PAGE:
Major changes coming to FIFA
Published: 04.05.13 / Written by: David Gold
FIFA launched their reform process on May 31, 2011. It was exactly 100 years to the day that the Titanic was launched.
The reform process seems to have managed to evade the iceberg ahead though.
Recently a member of FIFA’s Independent Governance Committee, the organisation set up to recommend changes to be made, Alexandra Wrage, quit in protest at the lack of changes and the dropping of key reforms. Among her gripes were the lack of representation of women and independent oversight of executive appointments at the helm of FIFA.
The Independent Governance Committee itself continues to pressure FIFA, but seems to have taken on the role of a kind of pressure group hoping to influence change. They are presenting at the FIFA annual congress in Mauritius at the end of May, where the reform process is supposedly coming to an end, and will hope to get support for the changes they want made to the FIFA structure. They also want to continue their work beyond Mauritius, believing that the reform process is far from over despite what FIFA suggest.
There does seem to be a genuine change of sorts that is happening. Remember back in 2011 the reforms were sparked by the Presidential election in which Mohamed bin Hammam was alleged to have bribed Caribbean voters to support his candidacy. He and Jack Warner, who allegedly conspired with him, were both forced out of the game for good as a result of that scandal.
Already there had been the cases of Amos Adamu and Reynald Temarii, both suspended by FIFA after being filmed by the Sunday Times willing to accept bribes in return for voting for a particular country to host the 2018 and 2022 World Cup.
Heads have continued to roll on FIFA’s all powerful executive committee. Ricardo Teixeira was forced out, the Brazilian football chief of 23 years with nowhere left to turn after Sepp Blatter turned on him and the Brazilian government applied its own pressure. Teixeira was the former son in law of ex FIFA President Joao Havelange, both of whom have now been revealed to have accepted kick backs from FIFA’s former marketing partner ISL. Teixeira was a hugely controversial figure, but was forced from his position, and is being followed shortly by Julio Grondona, giving up power in Argentina after a similarly long spell. And just last week Nicolas Leoz quit, amid reports he was to be fingered in the report into the ISL affair.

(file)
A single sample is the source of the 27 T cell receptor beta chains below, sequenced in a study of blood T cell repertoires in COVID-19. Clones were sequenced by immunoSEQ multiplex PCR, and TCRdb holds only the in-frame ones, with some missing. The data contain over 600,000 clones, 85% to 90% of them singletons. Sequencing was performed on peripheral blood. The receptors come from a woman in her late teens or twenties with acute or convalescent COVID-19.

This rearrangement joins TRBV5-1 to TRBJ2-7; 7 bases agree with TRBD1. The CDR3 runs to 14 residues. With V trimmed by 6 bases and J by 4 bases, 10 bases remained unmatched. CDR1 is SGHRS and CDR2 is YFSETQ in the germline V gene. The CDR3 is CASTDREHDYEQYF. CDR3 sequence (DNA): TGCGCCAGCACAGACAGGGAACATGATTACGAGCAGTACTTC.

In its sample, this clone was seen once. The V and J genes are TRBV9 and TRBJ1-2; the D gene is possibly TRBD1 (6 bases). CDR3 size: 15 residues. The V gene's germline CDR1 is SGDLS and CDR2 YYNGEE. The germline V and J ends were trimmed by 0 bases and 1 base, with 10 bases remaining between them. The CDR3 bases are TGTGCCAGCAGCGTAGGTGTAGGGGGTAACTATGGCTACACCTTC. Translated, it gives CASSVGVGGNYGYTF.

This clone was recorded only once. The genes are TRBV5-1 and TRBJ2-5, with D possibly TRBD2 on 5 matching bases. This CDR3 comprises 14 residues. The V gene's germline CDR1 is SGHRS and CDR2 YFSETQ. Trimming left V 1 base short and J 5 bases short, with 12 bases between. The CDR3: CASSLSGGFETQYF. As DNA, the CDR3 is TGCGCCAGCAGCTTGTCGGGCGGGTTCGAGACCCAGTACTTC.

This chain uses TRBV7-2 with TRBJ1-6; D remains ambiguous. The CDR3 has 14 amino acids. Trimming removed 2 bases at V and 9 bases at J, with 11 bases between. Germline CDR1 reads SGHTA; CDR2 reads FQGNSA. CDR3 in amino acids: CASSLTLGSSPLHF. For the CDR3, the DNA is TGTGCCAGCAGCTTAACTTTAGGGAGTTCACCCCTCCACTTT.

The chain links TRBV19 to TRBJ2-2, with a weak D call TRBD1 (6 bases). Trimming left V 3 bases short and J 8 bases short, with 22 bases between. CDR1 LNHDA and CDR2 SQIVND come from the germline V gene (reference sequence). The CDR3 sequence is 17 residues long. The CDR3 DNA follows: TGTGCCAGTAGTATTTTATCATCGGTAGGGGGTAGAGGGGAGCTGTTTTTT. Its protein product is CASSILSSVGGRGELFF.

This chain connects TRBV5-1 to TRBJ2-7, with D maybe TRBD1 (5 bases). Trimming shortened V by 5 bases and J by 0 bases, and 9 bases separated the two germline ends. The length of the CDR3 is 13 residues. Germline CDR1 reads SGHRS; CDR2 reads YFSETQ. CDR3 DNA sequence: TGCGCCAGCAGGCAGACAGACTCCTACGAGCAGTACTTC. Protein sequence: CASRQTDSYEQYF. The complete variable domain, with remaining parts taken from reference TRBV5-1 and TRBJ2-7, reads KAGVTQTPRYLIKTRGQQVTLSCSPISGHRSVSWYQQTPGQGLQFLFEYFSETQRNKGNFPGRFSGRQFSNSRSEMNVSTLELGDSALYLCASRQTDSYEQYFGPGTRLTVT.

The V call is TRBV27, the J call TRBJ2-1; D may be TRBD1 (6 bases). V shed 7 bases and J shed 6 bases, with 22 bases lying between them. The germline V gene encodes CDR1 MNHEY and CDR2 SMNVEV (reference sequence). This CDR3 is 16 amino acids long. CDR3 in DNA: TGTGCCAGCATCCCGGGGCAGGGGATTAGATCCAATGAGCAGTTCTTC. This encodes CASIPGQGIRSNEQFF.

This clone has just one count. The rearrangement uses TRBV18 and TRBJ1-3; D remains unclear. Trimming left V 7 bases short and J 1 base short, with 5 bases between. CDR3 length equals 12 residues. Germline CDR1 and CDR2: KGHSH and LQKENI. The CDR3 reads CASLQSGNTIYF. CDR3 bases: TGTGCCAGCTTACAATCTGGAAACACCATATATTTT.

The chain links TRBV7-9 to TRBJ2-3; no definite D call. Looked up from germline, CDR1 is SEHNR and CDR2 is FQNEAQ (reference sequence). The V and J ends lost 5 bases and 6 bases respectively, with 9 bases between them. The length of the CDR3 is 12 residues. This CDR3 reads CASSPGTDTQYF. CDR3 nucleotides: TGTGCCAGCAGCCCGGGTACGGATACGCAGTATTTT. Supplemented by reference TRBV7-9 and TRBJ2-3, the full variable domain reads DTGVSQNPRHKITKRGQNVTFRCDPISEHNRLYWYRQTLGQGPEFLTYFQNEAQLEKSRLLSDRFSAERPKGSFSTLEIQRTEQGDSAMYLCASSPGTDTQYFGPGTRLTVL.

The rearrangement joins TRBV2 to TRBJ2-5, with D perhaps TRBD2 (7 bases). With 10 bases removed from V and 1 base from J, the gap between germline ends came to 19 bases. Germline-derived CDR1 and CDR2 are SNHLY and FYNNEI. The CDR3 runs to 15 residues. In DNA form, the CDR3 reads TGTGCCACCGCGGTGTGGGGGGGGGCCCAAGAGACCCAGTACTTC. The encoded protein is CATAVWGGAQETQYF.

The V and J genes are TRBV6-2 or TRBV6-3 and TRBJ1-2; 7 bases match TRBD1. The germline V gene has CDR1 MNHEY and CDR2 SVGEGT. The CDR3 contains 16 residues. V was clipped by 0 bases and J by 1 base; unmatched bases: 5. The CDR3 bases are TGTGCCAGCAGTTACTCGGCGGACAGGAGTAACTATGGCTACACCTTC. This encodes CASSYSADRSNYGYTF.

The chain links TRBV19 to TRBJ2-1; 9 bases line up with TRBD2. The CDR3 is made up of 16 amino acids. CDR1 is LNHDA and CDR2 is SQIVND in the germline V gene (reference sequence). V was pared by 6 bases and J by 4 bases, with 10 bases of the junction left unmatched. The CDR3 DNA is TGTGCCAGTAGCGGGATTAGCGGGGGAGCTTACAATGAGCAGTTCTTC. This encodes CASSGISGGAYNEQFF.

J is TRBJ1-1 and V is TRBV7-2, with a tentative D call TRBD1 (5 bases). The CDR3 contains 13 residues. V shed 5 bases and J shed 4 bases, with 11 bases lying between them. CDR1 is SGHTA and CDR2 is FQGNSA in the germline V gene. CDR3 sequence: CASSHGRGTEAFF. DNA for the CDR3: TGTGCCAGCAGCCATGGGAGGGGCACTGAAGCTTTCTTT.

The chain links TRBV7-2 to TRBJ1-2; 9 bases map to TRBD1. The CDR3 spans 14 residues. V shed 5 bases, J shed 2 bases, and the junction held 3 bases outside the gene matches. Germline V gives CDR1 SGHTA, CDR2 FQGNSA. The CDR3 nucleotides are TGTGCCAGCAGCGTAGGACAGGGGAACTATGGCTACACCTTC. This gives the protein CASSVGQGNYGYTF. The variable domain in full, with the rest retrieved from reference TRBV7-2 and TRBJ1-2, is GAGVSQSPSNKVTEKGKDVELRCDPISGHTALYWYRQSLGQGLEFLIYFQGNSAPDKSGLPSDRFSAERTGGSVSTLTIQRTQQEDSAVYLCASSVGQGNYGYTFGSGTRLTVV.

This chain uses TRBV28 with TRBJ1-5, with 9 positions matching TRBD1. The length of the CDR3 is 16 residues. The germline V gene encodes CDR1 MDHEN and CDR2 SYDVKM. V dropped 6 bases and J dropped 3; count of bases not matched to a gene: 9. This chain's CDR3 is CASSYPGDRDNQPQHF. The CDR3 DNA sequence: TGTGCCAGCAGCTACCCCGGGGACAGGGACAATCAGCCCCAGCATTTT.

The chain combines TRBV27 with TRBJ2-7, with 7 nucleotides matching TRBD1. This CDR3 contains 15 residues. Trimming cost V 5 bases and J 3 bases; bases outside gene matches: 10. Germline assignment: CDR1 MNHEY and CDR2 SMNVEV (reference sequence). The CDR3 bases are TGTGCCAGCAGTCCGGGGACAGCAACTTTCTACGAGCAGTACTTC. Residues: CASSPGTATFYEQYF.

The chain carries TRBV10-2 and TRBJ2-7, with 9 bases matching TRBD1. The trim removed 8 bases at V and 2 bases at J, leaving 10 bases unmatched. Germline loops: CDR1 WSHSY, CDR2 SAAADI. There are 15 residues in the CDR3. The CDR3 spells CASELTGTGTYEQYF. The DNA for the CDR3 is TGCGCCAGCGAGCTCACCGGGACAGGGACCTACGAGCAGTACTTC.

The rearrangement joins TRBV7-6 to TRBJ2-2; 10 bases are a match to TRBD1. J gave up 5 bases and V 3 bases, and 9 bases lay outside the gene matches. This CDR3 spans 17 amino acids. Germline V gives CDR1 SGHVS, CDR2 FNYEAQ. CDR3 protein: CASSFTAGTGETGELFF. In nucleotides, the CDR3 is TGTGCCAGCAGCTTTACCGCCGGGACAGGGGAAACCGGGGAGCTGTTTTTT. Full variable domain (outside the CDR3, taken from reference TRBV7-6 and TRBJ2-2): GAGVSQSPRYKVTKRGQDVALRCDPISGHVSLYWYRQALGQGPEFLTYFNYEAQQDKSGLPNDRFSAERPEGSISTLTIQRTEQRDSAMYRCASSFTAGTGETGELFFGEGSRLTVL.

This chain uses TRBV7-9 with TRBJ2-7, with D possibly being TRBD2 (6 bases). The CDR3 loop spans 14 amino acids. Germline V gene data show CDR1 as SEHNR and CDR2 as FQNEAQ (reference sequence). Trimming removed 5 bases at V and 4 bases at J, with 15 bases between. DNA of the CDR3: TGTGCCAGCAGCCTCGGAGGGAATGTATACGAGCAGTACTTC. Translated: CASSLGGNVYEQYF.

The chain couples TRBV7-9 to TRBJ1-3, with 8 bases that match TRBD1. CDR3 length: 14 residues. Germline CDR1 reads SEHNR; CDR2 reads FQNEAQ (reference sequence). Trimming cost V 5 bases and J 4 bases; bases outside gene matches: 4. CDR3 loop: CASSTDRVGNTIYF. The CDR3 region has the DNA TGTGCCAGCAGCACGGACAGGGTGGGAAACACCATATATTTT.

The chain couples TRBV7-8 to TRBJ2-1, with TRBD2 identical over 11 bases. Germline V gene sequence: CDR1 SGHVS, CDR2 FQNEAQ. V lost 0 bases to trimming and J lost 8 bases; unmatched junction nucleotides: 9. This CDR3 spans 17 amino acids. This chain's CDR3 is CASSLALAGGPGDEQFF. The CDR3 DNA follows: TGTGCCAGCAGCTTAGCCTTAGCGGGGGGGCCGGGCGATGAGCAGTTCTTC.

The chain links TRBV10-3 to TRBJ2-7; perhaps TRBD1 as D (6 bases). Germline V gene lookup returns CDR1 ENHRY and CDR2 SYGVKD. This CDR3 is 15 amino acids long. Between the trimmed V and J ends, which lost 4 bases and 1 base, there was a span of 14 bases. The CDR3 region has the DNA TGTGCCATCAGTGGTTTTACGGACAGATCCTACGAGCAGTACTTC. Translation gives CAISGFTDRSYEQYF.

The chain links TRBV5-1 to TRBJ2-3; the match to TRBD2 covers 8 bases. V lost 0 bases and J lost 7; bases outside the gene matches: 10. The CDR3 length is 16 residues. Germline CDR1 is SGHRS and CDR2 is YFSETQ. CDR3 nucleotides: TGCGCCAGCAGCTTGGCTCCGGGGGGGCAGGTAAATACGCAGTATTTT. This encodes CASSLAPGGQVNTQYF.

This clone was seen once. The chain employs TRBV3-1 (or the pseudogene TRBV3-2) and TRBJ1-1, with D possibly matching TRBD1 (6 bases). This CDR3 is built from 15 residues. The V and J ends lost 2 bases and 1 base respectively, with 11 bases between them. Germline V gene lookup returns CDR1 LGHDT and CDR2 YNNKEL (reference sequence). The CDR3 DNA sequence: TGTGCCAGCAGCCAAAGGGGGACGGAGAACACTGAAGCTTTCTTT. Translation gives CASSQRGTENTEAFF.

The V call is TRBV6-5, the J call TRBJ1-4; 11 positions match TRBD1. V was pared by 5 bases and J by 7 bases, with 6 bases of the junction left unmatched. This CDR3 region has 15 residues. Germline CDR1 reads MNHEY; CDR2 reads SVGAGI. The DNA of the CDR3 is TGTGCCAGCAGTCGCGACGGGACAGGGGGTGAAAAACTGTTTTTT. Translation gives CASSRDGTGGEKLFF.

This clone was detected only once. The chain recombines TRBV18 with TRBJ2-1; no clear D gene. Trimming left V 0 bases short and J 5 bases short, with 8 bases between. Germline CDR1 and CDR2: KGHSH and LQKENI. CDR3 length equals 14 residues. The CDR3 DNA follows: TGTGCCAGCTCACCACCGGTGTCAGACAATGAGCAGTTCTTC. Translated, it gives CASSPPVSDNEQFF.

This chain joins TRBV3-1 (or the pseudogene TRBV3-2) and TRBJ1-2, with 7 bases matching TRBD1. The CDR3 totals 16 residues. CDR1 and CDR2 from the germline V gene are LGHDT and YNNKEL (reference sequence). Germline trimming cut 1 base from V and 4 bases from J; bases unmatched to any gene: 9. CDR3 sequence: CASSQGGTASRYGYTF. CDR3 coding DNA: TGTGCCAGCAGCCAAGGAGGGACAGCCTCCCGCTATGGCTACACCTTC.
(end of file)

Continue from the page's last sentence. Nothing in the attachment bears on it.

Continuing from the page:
So that is all three of the old guard in South America being forced out of their positions. Chuck Blazer has also gone, although not for corruption reasons, but instead opting to retire anyway.
And in the place of these figures? Prince Ali of Jordan, Jeff Webb of the Cayman Islands, Lydia Nsekera of Burundi and Sunil Gulati of the United States. Prince Ali, Webb and Gulati are certainly a new generation – young, modern and transparently minded. People who are genuine reformers. Nsekera is of course a woman, and both she and Gulati had been on the Independent Governance Committee.
This is genuine change now coming at the top of FIFA, the old guard being swept from power gradually and replaced by a more open and democratic generation. The big question though is the one of Blatter. His main rival for power in 2015, Michel Platini, is the head of UEFA of course. And UEFA are the ones who have blocked some of the key reforms. Why? According to the frustrated IGC chief Mark Pieth, it is because of internal politics. Could it be that it is part of the Platini-Blatter dynamic? If UEFA hijack the reform movement, they will deny Blatter crucial credit and potentially strengthen Platini’s hand. Who knows if that really is what is happening, but that appears the implication.
2015 could well end up being the decisive battle in this particular war. Blatter v Platini, a battle for the heart of FIFA.